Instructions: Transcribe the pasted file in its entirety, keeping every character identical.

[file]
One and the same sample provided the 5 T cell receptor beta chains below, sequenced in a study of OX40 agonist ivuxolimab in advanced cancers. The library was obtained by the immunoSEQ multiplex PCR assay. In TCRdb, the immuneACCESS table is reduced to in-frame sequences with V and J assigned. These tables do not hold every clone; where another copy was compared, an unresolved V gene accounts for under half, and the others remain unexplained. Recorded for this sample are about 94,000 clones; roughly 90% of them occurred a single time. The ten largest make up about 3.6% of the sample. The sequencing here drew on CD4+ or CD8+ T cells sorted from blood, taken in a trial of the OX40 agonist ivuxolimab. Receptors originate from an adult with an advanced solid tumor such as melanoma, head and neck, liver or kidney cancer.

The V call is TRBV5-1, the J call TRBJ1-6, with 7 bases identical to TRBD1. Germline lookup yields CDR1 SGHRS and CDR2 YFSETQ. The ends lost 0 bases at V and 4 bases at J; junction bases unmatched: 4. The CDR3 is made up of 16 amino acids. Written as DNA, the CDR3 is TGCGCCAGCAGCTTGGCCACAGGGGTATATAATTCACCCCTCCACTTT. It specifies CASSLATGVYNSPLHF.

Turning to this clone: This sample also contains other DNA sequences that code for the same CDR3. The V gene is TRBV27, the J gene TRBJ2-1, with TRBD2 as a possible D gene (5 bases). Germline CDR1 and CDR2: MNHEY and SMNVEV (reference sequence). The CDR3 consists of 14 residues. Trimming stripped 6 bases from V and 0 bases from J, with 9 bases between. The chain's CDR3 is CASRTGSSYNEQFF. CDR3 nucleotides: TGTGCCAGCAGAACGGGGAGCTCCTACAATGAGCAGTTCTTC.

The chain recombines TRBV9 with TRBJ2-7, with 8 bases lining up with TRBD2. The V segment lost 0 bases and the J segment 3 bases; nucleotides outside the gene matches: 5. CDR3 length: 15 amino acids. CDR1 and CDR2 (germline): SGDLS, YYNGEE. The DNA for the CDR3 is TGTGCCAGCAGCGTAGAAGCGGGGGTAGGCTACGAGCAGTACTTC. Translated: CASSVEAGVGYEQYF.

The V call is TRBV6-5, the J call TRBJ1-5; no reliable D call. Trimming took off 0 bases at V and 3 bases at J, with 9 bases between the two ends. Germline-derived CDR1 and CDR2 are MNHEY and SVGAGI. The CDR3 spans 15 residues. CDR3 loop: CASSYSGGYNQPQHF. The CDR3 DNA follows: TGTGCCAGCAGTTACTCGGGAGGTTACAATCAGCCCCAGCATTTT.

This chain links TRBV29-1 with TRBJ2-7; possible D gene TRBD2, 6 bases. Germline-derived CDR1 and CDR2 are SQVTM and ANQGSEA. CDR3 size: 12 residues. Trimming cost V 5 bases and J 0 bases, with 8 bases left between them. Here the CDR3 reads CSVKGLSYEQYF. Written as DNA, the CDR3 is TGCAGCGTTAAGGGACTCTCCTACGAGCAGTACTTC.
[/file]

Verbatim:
One and the same sample provided the 5 T cell receptor beta chains below, sequenced in a study of OX40 agonist ivuxolimab in advanced cancers. The library was obtained by the immunoSEQ multiplex PCR assay. In TCRdb, the immuneACCESS table is reduced to in-frame sequences with V and J assigned. These tables do not hold every clone; where another copy was compared, an unresolved V gene accounts for under half, and the others remain unexplained. Recorded for this sample are about 94,000 clones; roughly 90% of them occurred a single time. The ten largest make up about 3.6% of the sample. The sequencing here drew on CD4+ or CD8+ T cells sorted from blood, taken in a trial of the OX40 agonist ivuxolimab. Receptors originate from an adult with an advanced solid tumor such as melanoma, head and neck, liver or kidney cancer.

The V call is TRBV5-1, the J call TRBJ1-6, with 7 bases identical to TRBD1. Germline lookup yields CDR1 SGHRS and CDR2 YFSETQ. The ends lost 0 bases at V and 4 bases at J; junction bases unmatched: 4. The CDR3 is made up of 16 amino acids. Written as DNA, the CDR3 is TGCGCCAGCAGCTTGGCCACAGGGGTATATAATTCACCCCTCCACTTT. It specifies CASSLATGVYNSPLHF.

Turning to this clone: This sample also contains other DNA sequences that code for the same CDR3. The V gene is TRBV27, the J gene TRBJ2-1, with TRBD2 as a possible D gene (5 bases). Germline CDR1 and CDR2: MNHEY and SMNVEV (reference sequence). The CDR3 consists of 14 residues. Trimming stripped 6 bases from V and 0 bases from J, with 9 bases between. The chain's CDR3 is CASRTGSSYNEQFF. CDR3 nucleotides: TGTGCCAGCAGAACGGGGAGCTCCTACAATGAGCAGTTCTTC.

The chain recombines TRBV9 with TRBJ2-7, with 8 bases lining up with TRBD2. The V segment lost 0 bases and the J segment 3 bases; nucleotides outside the gene matches: 5. CDR3 length: 15 amino acids. CDR1 and CDR2 (germline): SGDLS, YYNGEE. The DNA for the CDR3 is TGTGCCAGCAGCGTAGAAGCGGGGGTAGGCTACGAGCAGTACTTC. Translated: CASSVEAGVGYEQYF.

The V call is TRBV6-5, the J call TRBJ1-5; no reliable D call. Trimming took off 0 bases at V and 3 bases at J, with 9 bases between the two ends. Germline-derived CDR1 and CDR2 are MNHEY and SVGAGI. The CDR3 spans 15 residues. CDR3 loop: CASSYSGGYNQPQHF. The CDR3 DNA follows: TGTGCCAGCAGTTACTCGGGAGGTTACAATCAGCCCCAGCATTTT.

This chain links TRBV29-1 with TRBJ2-7; possible D gene TRBD2, 6 bases. Germline-derived CDR1 and CDR2 are SQVTM and ANQGSEA. CDR3 size: 12 residues. Trimming cost V 5 bases and J 0 bases, with 8 bases left between them. Here the CDR3 reads CSVKGLSYEQYF. Written as DNA, the CDR3 is TGCAGCGTTAAGGGACTCTCCTACGAGCAGTACTTC.